A viewer asked a local TV channel in Minneapolis “to verify whether vapours from e-cigarettes are more or less toxic than second-hand smoke.” In this case, the answer will not surprise you at all. They turned to Irina Stepanov for answers – an expert who has scared people about the danger of juice and produced a paper where the results were corrupted by dry burning issues.
She tells the viewer that vaping is not harmless and everybody should avoid exposure to the “vapours”. The doctor is clearly not a stupid person, so vapers can only guess at the reasons behind her fear campaign.
Stepanov is probably driven by a desire to do anything she can to damage tobacco company profits, regardless of the health cost to current smokers. She would most likely abhor the news that the R.J. Reynolds Tobacco Company has thrust $685,170 into a San Francisco petition drive.
The “Let’s Be Real San Francisco” campaign raised more than the 19,040 verified signatures required in order to prevent a flavour ban from automatically being enacted. Now the proposal faces a referendum vote in June 2018, according to the campaign’s Facebook account.
“We’re really encouraged by how quickly people in San Francisco responded to our efforts,” said Miriam Zouzounis, a board member with the Arab American Grocers Association and a member of the San Francisco Small Business Commission. “People understood the common sense idea that trying to ban these products would not only harm small businesses, but also the communities they serve. We’re looking forward to the debate on this issue and we’re confident that next June the voters will see the same flaws in this ban that we do.”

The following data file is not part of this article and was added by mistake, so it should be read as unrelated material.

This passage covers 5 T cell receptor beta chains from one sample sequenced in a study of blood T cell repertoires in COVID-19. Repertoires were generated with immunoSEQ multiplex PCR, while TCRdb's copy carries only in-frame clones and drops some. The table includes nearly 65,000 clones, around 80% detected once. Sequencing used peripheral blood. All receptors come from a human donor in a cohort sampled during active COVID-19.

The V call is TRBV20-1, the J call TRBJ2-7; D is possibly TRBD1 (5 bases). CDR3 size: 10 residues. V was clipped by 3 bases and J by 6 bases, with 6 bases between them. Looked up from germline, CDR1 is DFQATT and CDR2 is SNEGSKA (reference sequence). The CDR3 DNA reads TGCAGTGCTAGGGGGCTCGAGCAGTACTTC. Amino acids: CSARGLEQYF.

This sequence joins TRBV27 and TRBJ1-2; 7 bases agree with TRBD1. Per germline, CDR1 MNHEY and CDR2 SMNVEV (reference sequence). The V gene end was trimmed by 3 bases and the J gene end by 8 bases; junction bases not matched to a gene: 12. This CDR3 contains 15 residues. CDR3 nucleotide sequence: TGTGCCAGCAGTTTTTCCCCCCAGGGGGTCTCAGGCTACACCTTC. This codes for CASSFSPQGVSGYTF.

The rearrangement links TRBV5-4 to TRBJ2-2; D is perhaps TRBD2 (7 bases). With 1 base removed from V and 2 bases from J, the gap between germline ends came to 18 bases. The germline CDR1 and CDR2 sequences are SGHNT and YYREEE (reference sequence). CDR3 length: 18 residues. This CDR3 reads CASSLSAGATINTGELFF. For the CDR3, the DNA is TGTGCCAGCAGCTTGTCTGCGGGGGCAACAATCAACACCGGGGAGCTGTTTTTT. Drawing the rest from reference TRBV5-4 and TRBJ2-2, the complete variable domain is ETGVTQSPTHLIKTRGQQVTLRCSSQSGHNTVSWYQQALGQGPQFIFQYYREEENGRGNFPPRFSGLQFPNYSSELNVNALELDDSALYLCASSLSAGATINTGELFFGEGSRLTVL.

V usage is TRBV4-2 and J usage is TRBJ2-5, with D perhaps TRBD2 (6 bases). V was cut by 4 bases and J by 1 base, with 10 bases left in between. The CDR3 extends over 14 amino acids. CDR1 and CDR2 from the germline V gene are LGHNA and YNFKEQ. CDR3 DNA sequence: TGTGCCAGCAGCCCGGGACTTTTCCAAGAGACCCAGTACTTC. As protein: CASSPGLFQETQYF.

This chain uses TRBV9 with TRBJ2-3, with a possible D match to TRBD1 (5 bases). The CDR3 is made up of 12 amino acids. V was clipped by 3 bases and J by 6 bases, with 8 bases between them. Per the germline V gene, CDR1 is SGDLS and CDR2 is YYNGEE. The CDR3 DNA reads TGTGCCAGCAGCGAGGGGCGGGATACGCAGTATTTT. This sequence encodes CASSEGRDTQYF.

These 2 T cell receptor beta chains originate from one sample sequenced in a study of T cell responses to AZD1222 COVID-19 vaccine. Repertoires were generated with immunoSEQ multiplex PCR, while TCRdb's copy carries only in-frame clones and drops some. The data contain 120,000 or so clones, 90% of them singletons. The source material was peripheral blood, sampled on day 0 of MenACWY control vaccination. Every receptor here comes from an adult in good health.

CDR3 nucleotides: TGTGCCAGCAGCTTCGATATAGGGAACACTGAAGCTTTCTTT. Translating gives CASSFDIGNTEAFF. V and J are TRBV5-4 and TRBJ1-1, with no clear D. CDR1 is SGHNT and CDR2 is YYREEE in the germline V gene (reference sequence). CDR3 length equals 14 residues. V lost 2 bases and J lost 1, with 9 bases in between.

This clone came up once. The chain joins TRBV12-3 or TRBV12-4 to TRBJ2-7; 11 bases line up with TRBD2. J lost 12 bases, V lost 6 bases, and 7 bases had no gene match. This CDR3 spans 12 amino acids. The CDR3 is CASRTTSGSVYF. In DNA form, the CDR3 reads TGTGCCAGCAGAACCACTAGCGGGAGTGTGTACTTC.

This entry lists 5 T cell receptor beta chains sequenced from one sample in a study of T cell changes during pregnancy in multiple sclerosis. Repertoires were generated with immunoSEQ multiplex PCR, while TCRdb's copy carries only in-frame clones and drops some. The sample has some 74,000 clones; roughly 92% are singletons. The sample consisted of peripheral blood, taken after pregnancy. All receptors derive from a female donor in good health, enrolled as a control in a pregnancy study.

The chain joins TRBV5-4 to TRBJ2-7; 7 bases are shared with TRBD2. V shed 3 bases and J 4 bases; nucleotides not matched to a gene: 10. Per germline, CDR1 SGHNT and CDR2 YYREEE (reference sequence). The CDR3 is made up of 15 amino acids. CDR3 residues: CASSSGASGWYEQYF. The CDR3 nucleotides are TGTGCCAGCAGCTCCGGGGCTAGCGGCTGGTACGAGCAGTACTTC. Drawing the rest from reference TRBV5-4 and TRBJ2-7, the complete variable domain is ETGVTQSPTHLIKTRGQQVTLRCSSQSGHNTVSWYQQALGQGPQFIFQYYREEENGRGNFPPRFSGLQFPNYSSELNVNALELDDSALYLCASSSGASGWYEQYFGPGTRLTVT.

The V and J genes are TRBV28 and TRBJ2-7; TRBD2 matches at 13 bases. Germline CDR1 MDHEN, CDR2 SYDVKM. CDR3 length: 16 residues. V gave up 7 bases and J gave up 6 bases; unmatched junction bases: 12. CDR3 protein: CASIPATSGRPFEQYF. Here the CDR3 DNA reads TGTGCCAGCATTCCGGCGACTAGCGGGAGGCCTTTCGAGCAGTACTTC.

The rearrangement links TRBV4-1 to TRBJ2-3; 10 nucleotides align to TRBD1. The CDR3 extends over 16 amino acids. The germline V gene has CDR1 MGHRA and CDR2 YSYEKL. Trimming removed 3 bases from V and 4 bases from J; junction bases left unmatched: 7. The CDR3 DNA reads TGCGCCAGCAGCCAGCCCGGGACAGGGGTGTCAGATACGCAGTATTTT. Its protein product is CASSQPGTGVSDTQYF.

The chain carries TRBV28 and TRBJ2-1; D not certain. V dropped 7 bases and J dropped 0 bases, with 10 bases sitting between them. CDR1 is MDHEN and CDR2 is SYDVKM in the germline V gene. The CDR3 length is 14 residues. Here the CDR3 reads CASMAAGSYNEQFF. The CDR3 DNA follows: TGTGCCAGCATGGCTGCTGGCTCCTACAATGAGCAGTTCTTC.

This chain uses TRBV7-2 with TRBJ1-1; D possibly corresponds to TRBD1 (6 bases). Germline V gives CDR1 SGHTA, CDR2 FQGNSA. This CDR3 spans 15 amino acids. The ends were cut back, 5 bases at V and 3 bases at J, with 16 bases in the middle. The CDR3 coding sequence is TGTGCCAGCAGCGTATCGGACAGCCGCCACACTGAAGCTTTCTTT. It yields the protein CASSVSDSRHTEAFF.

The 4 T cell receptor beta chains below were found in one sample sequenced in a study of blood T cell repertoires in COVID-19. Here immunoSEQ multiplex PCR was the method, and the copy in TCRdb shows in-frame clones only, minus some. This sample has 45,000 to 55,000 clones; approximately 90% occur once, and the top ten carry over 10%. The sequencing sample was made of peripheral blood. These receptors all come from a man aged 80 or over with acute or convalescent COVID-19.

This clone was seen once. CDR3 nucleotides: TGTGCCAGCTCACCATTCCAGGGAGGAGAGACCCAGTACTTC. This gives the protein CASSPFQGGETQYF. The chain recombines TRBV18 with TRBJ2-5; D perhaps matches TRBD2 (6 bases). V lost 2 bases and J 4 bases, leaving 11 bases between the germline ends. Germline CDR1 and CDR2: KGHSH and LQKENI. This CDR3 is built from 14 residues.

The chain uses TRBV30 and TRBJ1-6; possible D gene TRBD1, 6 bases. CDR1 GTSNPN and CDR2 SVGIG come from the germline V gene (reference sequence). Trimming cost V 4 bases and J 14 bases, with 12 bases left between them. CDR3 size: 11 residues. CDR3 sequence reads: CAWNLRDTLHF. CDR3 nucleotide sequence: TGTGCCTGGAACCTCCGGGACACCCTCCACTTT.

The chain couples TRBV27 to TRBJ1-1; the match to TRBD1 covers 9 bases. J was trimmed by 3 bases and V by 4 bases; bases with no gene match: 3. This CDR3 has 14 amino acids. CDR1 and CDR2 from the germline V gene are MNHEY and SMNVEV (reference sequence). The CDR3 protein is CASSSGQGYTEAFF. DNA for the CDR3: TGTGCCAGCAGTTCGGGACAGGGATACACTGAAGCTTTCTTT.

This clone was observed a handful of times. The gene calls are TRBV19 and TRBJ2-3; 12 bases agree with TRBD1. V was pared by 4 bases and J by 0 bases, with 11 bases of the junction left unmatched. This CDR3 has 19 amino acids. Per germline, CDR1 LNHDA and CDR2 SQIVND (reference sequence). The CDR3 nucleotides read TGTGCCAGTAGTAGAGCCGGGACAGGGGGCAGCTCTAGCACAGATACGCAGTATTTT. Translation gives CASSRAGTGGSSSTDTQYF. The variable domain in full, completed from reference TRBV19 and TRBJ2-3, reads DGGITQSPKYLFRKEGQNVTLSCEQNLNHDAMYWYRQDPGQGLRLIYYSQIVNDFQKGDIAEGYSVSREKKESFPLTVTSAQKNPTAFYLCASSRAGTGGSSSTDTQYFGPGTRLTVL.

Despite being seen as the enemy, Reynolds’ David Howard spoke the truth when he commented: “Flavour variety, including both tobacco and non-tobacco flavours, increases the potential for vapour products to be an acceptable product substitute for adult smokers.”
The real enemy has to be the public health expert who acts as a truth-denier. In this case it’s Rolf Hansen, a man who gained his expertise in harm reduction by working in the Namibian tourism and hospitality industry. Now, as CEO of the Namibia Cancer Association, he released this as advice for Namibian smokers: “Given all the information presented on the topic, the Cancer Association of Namibia cannot condone the use of e-cigarettes/vaping, especially in public places and around children due to the adverse effects it may have. No smoking remains in our opinion the best option.”
Truth is the enemy to people with vested interests or a personal vendetta against tobacco companies. This lay behind Vape Expo India 2017 being shut down before it opened. Two hundred exhibitors were set to display their wares and educate the public, but corrupt politicians put the block on the event. India still offers itself up as a huge market to the tobacco industry and it is working hard to exclude independent electronic cigarette companies.